A crackdown on the meat processing industry in Germany has uncovered cases of spoiled frozen food. Consumer advocates are now questioning the effectiveness of routine health controls.
Suspect meat has been undergoing tests
An agricultural ministry spokesperson said 11 from 16 tests showed the confiscated frozen meat, which included poultry, horse, pork and beef, was past its use-by date and spoiled. The announcement came just days after another business in the same state was closed for allegedly selling chicken meat that had gone bad.
The meat originated in the European Union countries of Germany, Spain, and Italy, as well as Brazil. Officials are continuing to trace onward sales, but said there was no evidence so far the meat had ended up on consumers' plates.
Sixty tons of the meat was supplied by the wholesaler Dorenz, which is already under scrutiny by the district attorney’s office in Essen for allegedly selling spoiled goods. The other thirty tons came from a firm in Baden-Württemberg.
The scandal surrounding Dorenz first came to light at the end of October, when a routine check found three tons of spoiled roast beef, which had been reportedly relabeled with a new expiration date. Officers on Friday also confiscated nearly 60 tons of chicken that had passed its sell-by date.
Rotten chicken meat was found twice in one month
Authorities in the state of North Rhine-Westphalia (NRW), where Dorenz is based, are in the process of investigating 100 refrigerated warehouses. A spokesperson for the NRW consumer affairs ministry said on Wednesday more than 40 warehouses had already been checked, and there were no further traces of rotten meat.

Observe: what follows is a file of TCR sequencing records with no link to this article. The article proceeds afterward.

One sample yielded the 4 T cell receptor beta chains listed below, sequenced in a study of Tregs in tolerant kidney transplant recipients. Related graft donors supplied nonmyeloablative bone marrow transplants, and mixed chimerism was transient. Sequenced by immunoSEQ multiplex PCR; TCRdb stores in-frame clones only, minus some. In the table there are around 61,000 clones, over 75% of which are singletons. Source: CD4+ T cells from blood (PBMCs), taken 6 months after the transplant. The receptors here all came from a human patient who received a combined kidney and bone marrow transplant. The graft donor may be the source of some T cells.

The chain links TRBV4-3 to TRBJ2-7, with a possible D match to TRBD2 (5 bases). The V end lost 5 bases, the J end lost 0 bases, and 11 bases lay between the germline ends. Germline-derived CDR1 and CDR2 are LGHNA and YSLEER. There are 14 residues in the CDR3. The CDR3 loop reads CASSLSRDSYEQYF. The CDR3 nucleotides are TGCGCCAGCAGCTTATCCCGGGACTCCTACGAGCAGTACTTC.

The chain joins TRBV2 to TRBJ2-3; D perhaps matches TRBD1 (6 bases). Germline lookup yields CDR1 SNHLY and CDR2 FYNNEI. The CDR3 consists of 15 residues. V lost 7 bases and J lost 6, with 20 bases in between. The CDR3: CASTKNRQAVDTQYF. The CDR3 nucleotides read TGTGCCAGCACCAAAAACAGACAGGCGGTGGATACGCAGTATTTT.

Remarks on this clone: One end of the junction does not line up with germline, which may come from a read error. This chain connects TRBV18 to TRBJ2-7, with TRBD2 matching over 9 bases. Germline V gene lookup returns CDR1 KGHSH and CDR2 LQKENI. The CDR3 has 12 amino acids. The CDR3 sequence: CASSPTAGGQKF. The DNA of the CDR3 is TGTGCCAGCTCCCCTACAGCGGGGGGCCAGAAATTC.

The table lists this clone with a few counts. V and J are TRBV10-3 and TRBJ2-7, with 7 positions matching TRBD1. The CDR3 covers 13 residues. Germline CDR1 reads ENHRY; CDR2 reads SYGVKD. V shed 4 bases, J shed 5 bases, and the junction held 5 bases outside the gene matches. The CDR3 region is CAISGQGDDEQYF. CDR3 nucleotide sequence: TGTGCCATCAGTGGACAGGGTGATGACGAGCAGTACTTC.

NRW's Consumer Affairs Minister Eckhard Uhlenberg has announced a tightening of food controls across the state. But he said that tests showed the spoiled meat posed no health risk.
The German Farmers’ Federation has criticized public health officials for failing to properly monitor wholesalers. But, spokesperson Richer Bröcker, said that tightening controls won’t necessarily solve the problem. “It’s like car theft,” he said. “Even if (courts) pass down a hundred sentences, it still happens.”
Matthias Wolfschmidt from the consumer organization Foodwatch said the latest meat scandal was just the tip of the iceberg. In an interview with the consumer protection magazine Guter Rat, Wolfschmidt said fraud in the meat industry was “the order of the day.”
He said ordinary citizens rarely found out about it because officials kept the cases secret. Wolfschmidt pointed out that two recent meat scandals in Bavaria and Lower Saxony were exposed by workers.
“If we had left it up to food controllers to uncover the cases, we probably wouldn’t have found out about it,” he said.